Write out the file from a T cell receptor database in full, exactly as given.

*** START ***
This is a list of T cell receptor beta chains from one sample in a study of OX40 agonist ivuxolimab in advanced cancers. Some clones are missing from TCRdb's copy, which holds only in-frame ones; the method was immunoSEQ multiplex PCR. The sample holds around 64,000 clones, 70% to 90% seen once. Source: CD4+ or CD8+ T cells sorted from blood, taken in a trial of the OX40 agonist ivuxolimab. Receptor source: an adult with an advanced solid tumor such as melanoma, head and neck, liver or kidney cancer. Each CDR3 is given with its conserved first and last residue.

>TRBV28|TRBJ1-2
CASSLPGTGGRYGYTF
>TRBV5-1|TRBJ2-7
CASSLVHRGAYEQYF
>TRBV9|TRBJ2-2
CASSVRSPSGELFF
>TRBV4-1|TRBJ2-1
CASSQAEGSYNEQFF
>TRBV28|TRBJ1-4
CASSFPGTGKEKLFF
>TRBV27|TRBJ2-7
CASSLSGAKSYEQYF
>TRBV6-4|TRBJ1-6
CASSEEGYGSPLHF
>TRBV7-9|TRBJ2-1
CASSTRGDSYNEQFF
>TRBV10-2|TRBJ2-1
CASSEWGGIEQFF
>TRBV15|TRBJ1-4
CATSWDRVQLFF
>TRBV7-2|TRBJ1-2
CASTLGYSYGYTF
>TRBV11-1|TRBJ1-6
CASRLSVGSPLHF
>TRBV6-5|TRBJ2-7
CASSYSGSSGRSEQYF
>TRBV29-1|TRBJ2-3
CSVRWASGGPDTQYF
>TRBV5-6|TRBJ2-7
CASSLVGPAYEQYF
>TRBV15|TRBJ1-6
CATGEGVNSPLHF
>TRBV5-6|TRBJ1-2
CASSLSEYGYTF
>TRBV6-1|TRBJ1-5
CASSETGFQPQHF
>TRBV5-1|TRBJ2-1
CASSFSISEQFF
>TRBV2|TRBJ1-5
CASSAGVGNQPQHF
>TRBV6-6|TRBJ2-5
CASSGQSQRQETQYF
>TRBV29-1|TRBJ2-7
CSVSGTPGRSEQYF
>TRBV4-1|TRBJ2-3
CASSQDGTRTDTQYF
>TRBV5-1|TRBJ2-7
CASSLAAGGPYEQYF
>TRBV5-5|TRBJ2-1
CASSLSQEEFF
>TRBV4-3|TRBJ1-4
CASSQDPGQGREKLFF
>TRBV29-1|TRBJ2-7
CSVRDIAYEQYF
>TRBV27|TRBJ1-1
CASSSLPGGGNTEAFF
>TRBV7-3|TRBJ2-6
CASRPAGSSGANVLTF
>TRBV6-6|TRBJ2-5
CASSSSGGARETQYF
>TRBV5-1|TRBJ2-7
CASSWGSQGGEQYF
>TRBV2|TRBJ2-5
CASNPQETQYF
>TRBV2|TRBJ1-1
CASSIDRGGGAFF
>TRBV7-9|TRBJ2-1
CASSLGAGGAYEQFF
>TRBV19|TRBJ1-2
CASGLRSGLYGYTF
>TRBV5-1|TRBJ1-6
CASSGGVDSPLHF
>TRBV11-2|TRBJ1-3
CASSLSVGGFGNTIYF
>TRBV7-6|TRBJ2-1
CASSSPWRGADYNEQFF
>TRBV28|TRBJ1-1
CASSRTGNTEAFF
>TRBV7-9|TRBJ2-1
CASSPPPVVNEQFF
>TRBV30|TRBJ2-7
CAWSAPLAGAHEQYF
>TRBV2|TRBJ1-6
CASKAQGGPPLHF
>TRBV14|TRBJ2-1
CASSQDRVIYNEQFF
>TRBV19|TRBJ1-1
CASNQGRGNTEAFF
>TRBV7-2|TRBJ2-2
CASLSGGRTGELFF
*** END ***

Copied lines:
This is a list of T cell receptor beta chains from one sample in a study of OX40 agonist ivuxolimab in advanced cancers. Some clones are missing from TCRdb's copy, which holds only in-frame ones; the method was immunoSEQ multiplex PCR. The sample holds around 64,000 clones, 70% to 90% seen once. Source: CD4+ or CD8+ T cells sorted from blood, taken in a trial of the OX40 agonist ivuxolimab. Receptor source: an adult with an advanced solid tumor such as melanoma, head and neck, liver or kidney cancer. Each CDR3 is given with its conserved first and last residue.

>TRBV28|TRBJ1-2
CASSLPGTGGRYGYTF
>TRBV5-1|TRBJ2-7
CASSLVHRGAYEQYF
>TRBV9|TRBJ2-2
CASSVRSPSGELFF
>TRBV4-1|TRBJ2-1
CASSQAEGSYNEQFF
>TRBV28|TRBJ1-4
CASSFPGTGKEKLFF
>TRBV27|TRBJ2-7
CASSLSGAKSYEQYF
>TRBV6-4|TRBJ1-6
CASSEEGYGSPLHF
>TRBV7-9|TRBJ2-1
CASSTRGDSYNEQFF
>TRBV10-2|TRBJ2-1
CASSEWGGIEQFF
>TRBV15|TRBJ1-4
CATSWDRVQLFF
>TRBV7-2|TRBJ1-2
CASTLGYSYGYTF
>TRBV11-1|TRBJ1-6
CASRLSVGSPLHF
>TRBV6-5|TRBJ2-7
CASSYSGSSGRSEQYF
>TRBV29-1|TRBJ2-3
CSVRWASGGPDTQYF
>TRBV5-6|TRBJ2-7
CASSLVGPAYEQYF
>TRBV15|TRBJ1-6
CATGEGVNSPLHF
>TRBV5-6|TRBJ1-2
CASSLSEYGYTF
>TRBV6-1|TRBJ1-5
CASSETGFQPQHF
>TRBV5-1|TRBJ2-1
CASSFSISEQFF
>TRBV2|TRBJ1-5
CASSAGVGNQPQHF
>TRBV6-6|TRBJ2-5
CASSGQSQRQETQYF
>TRBV29-1|TRBJ2-7
CSVSGTPGRSEQYF
>TRBV4-1|TRBJ2-3
CASSQDGTRTDTQYF
>TRBV5-1|TRBJ2-7
CASSLAAGGPYEQYF
>TRBV5-5|TRBJ2-1
CASSLSQEEFF
>TRBV4-3|TRBJ1-4
CASSQDPGQGREKLFF
>TRBV29-1|TRBJ2-7
CSVRDIAYEQYF
>TRBV27|TRBJ1-1
CASSSLPGGGNTEAFF
>TRBV7-3|TRBJ2-6
CASRPAGSSGANVLTF
>TRBV6-6|TRBJ2-5
CASSSSGGARETQYF
>TRBV5-1|TRBJ2-7
CASSWGSQGGEQYF
>TRBV2|TRBJ2-5
CASNPQETQYF
>TRBV2|TRBJ1-1
CASSIDRGGGAFF
>TRBV7-9|TRBJ2-1
CASSLGAGGAYEQFF
>TRBV19|TRBJ1-2
CASGLRSGLYGYTF
>TRBV5-1|TRBJ1-6
CASSGGVDSPLHF
>TRBV11-2|TRBJ1-3
CASSLSVGGFGNTIYF
>TRBV7-6|TRBJ2-1
CASSSPWRGADYNEQFF
>TRBV28|TRBJ1-1
CASSRTGNTEAFF
>TRBV7-9|TRBJ2-1
CASSPPPVVNEQFF
>TRBV30|TRBJ2-7
CAWSAPLAGAHEQYF
>TRBV2|TRBJ1-6
CASKAQGGPPLHF
>TRBV14|TRBJ2-1
CASSQDRVIYNEQFF
>TRBV19|TRBJ1-1
CASNQGRGNTEAFF
>TRBV7-2|TRBJ2-2
CASLSGGRTGELFF